Archive | March 20, 2019

Superfood of the Month: Mushrooms

Although mushrooms can be found in the produce section of the grocery, they aren’t a fruit or a vegetable. They have a great deal of nutritional value and are full of micronutrients. There are more than 70,000 types of mushrooms, but only around 250 species are edible.

Benefits
• Mushrooms absorb vitamins, minerals and nutrients from plants and soil. On trees, they often soak up nutrients that have been building for decades, creating powerhouse supplements.
• Mushrooms are low in carbohydrates and high in fiber. They are a good source of B-vitamins, iron and selenium.
• Mushrooms are naturally low in sodium and high in potassium. A 3-ounce portabella cap has more potassium than a banana. They have essentially no fat and no cholesterol.
• The best news about mushrooms is a powerful micronutrient called ergothioneine, an antioxidant and anti-inflammatory. Cooking releases this powerful nutrient from the mushroom cells.
• Mushrooms have high levels of polyphenols that give them a higher antioxidant level than green pepper and zucchini.
• Commonly available mushrooms like white button mushrooms, portabella mushrooms, shitakes and creminis may contain very small amounts of agaritine, which may be carcinogenic in extremely high doses. Cooking removes the agaritine, so try to eat cooked mushrooms.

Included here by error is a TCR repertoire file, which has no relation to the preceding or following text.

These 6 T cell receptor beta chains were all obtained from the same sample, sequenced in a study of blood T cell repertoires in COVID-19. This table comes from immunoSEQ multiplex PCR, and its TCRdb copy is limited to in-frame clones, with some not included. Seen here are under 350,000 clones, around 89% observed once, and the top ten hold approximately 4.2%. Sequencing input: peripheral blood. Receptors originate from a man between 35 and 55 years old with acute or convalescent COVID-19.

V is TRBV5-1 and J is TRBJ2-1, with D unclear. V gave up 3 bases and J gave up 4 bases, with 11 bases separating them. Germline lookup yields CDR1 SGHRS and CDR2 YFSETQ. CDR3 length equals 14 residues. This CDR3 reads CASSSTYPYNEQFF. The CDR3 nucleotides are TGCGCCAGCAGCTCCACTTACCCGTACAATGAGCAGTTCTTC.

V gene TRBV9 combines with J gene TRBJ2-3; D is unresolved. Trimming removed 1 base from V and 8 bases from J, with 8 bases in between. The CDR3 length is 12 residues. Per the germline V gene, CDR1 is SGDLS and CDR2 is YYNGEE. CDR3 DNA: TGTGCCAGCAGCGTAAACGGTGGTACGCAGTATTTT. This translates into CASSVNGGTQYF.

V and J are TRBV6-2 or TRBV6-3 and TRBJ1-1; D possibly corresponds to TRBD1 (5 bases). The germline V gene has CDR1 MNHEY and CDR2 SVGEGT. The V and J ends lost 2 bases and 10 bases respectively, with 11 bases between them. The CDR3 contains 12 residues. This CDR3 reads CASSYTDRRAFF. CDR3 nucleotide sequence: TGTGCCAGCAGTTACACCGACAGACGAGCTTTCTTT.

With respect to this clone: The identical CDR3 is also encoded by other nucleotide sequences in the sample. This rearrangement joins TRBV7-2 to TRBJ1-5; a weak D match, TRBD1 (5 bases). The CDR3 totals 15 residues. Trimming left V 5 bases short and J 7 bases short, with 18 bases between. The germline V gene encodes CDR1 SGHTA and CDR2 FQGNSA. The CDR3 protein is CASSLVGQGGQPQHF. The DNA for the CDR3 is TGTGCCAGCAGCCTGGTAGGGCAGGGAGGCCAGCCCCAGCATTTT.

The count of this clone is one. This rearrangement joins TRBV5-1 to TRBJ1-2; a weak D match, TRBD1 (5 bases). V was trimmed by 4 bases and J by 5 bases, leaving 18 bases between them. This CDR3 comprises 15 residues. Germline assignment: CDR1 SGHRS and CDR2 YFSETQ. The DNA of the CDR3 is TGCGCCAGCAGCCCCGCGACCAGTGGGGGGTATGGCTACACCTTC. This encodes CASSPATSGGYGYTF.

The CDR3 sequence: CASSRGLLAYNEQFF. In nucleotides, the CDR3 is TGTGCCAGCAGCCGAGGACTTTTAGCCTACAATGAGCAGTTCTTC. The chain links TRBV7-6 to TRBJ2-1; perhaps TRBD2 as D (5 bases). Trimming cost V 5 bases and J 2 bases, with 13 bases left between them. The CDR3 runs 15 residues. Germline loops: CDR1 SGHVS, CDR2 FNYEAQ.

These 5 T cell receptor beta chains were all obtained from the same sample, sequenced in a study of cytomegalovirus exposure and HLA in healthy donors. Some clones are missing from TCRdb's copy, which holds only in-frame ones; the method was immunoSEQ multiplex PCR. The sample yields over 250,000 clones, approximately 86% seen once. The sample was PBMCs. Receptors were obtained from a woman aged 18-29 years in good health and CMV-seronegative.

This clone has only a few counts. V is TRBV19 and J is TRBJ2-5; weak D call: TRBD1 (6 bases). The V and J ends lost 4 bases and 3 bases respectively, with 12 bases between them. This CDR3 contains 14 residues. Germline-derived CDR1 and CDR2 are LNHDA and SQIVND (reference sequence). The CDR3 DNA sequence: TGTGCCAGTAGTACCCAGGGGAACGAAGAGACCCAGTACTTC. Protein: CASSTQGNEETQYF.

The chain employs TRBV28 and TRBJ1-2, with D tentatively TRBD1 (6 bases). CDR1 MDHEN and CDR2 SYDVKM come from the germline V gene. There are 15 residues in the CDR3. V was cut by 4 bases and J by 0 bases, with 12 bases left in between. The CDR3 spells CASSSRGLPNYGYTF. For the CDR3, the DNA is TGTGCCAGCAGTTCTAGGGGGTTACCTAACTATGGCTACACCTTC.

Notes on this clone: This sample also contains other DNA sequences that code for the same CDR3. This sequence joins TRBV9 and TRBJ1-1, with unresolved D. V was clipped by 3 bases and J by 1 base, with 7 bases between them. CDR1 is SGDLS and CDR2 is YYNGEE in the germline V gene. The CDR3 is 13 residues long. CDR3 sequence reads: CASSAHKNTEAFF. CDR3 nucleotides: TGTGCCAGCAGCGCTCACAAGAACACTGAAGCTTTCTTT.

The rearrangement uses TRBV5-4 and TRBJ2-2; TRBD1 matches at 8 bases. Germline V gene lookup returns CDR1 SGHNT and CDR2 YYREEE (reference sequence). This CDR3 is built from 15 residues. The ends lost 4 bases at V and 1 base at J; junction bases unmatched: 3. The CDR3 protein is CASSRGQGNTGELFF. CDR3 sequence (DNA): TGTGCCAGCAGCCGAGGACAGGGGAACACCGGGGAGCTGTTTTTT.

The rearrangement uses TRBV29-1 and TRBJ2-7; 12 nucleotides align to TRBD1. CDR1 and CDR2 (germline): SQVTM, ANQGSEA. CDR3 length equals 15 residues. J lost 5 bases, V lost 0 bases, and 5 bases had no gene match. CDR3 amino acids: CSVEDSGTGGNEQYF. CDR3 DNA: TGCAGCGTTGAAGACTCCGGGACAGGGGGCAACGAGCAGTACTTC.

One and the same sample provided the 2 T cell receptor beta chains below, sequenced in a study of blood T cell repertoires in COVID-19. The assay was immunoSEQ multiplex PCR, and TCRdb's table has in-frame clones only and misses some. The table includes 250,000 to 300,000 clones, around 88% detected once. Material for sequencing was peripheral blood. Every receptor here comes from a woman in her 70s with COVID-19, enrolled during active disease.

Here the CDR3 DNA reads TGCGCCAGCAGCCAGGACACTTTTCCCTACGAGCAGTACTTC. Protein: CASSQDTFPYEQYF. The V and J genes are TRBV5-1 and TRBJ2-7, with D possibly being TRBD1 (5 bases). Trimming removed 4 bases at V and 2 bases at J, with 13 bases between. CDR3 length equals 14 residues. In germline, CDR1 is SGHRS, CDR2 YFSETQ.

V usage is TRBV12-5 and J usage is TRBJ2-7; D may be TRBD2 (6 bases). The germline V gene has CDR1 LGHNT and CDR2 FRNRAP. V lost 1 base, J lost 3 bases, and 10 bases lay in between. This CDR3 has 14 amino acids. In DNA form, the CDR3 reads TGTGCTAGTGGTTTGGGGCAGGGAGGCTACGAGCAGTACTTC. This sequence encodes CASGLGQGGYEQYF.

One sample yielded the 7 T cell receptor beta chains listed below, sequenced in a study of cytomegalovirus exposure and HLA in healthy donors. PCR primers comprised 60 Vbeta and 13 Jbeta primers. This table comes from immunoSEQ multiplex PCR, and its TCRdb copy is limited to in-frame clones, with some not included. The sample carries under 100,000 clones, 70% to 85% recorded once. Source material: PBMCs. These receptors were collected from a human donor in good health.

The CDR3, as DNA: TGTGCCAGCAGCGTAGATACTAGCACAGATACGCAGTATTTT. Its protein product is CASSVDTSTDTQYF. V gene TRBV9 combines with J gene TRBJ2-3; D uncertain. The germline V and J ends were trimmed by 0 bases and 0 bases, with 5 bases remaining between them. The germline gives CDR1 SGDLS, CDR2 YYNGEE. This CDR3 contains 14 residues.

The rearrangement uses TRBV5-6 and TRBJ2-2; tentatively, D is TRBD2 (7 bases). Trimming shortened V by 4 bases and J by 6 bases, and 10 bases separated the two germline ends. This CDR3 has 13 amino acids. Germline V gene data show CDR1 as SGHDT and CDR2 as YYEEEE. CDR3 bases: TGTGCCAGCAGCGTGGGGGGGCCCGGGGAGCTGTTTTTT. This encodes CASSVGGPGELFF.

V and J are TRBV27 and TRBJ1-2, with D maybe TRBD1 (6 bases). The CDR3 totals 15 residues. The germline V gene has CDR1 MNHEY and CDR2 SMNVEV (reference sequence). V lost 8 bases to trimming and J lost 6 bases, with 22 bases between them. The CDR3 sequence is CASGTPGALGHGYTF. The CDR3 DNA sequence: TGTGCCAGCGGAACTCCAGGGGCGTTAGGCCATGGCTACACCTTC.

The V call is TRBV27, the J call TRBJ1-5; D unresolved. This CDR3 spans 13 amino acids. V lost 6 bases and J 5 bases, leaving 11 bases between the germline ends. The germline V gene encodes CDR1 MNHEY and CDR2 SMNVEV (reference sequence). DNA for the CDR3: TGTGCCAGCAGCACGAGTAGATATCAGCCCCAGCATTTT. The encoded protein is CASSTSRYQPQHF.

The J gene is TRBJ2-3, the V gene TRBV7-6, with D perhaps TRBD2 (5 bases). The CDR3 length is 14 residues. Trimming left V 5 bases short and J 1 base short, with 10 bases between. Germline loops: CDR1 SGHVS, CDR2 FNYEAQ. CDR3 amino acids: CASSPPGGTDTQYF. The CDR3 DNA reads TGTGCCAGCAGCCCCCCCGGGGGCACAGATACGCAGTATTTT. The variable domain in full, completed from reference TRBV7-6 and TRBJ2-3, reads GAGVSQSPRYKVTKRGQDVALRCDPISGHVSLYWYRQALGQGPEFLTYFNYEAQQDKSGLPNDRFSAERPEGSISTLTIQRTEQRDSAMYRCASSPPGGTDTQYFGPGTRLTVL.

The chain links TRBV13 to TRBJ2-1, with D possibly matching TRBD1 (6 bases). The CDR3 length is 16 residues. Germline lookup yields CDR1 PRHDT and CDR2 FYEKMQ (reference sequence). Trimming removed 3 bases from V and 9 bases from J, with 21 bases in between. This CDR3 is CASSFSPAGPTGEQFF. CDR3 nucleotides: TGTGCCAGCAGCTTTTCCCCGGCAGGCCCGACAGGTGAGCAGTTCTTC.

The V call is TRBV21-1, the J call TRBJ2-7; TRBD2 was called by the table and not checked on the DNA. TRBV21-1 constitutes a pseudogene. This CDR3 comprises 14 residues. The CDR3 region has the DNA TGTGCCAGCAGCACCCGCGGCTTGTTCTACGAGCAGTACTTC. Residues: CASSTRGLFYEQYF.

Recommendations
• If you buy canned mushrooms, be careful of added sodium. Mushrooms naturally have no sodium. Choose fresh or dried mushrooms when possible.
• Store mushrooms unwashed in a paper bag in the fridge. If bought packaged in plastic, transfer them to a paper bag or cover the tray with a paper towel.
• When choosing mushrooms at the market, look for dry mushrooms with smooth caps, firm gills and a fresh smell.
• Don’t soak mushrooms in water. They are very porous and absorb water quickly.
• Clean mushrooms with a quick rinse and wipe with a damp cloth.
• Don’t peel mushrooms. Cut off the firm, dark areas of the stems.
• Avoid eating mushrooms raw – even if they are on the salad bar. Cooking unlocks more nutrients and safely degrades any trace of agaritine.